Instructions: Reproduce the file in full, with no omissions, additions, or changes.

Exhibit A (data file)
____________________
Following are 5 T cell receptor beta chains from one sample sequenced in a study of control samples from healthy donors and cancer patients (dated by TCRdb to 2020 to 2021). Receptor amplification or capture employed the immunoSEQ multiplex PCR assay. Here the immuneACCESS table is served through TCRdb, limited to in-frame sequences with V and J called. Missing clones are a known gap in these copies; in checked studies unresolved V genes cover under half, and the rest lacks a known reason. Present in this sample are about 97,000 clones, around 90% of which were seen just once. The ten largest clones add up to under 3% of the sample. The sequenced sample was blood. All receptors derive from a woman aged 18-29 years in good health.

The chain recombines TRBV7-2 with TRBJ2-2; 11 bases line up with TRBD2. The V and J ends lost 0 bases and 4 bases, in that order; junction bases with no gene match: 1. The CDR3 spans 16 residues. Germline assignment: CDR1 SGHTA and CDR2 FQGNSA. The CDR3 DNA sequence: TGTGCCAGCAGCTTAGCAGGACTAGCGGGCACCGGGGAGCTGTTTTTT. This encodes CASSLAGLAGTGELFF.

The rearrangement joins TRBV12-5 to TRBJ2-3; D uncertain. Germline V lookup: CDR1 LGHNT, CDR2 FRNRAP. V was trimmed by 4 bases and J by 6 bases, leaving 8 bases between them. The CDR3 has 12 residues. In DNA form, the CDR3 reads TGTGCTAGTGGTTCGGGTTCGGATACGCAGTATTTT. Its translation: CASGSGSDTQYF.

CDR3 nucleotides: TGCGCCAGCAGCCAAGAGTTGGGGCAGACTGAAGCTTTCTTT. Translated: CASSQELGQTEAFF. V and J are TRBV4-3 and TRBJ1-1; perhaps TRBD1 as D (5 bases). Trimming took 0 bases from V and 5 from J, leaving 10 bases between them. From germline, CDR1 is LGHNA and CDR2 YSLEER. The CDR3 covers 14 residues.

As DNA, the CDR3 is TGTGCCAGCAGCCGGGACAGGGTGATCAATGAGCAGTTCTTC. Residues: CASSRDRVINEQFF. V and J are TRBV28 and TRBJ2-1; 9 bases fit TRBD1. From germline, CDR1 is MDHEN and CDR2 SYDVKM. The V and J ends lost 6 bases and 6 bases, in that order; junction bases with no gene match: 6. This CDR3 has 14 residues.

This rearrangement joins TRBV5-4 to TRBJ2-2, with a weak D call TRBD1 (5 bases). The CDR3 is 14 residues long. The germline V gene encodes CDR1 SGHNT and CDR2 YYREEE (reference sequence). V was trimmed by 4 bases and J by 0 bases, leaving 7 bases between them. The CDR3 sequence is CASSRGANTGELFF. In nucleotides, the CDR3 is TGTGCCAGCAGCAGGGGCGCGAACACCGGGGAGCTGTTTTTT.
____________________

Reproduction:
Following are 5 T cell receptor beta chains from one sample sequenced in a study of control samples from healthy donors and cancer patients (dated by TCRdb to 2020 to 2021). Receptor amplification or capture employed the immunoSEQ multiplex PCR assay. Here the immuneACCESS table is served through TCRdb, limited to in-frame sequences with V and J called. Missing clones are a known gap in these copies; in checked studies unresolved V genes cover under half, and the rest lacks a known reason. Present in this sample are about 97,000 clones, around 90% of which were seen just once. The ten largest clones add up to under 3% of the sample. The sequenced sample was blood. All receptors derive from a woman aged 18-29 years in good health.

The chain recombines TRBV7-2 with TRBJ2-2; 11 bases line up with TRBD2. The V and J ends lost 0 bases and 4 bases, in that order; junction bases with no gene match: 1. The CDR3 spans 16 residues. Germline assignment: CDR1 SGHTA and CDR2 FQGNSA. The CDR3 DNA sequence: TGTGCCAGCAGCTTAGCAGGACTAGCGGGCACCGGGGAGCTGTTTTTT. This encodes CASSLAGLAGTGELFF.

The rearrangement joins TRBV12-5 to TRBJ2-3; D uncertain. Germline V lookup: CDR1 LGHNT, CDR2 FRNRAP. V was trimmed by 4 bases and J by 6 bases, leaving 8 bases between them. The CDR3 has 12 residues. In DNA form, the CDR3 reads TGTGCTAGTGGTTCGGGTTCGGATACGCAGTATTTT. Its translation: CASGSGSDTQYF.

CDR3 nucleotides: TGCGCCAGCAGCCAAGAGTTGGGGCAGACTGAAGCTTTCTTT. Translated: CASSQELGQTEAFF. V and J are TRBV4-3 and TRBJ1-1; perhaps TRBD1 as D (5 bases). Trimming took 0 bases from V and 5 from J, leaving 10 bases between them. From germline, CDR1 is LGHNA and CDR2 YSLEER. The CDR3 covers 14 residues.

As DNA, the CDR3 is TGTGCCAGCAGCCGGGACAGGGTGATCAATGAGCAGTTCTTC. Residues: CASSRDRVINEQFF. V and J are TRBV28 and TRBJ2-1; 9 bases fit TRBD1. From germline, CDR1 is MDHEN and CDR2 SYDVKM. The V and J ends lost 6 bases and 6 bases, in that order; junction bases with no gene match: 6. This CDR3 has 14 residues.

This rearrangement joins TRBV5-4 to TRBJ2-2, with a weak D call TRBD1 (5 bases). The CDR3 is 14 residues long. The germline V gene encodes CDR1 SGHNT and CDR2 YYREEE (reference sequence). V was trimmed by 4 bases and J by 0 bases, leaving 7 bases between them. The CDR3 sequence is CASSRGANTGELFF. In nucleotides, the CDR3 is TGTGCCAGCAGCAGGGGCGCGAACACCGGGGAGCTGTTTTTT.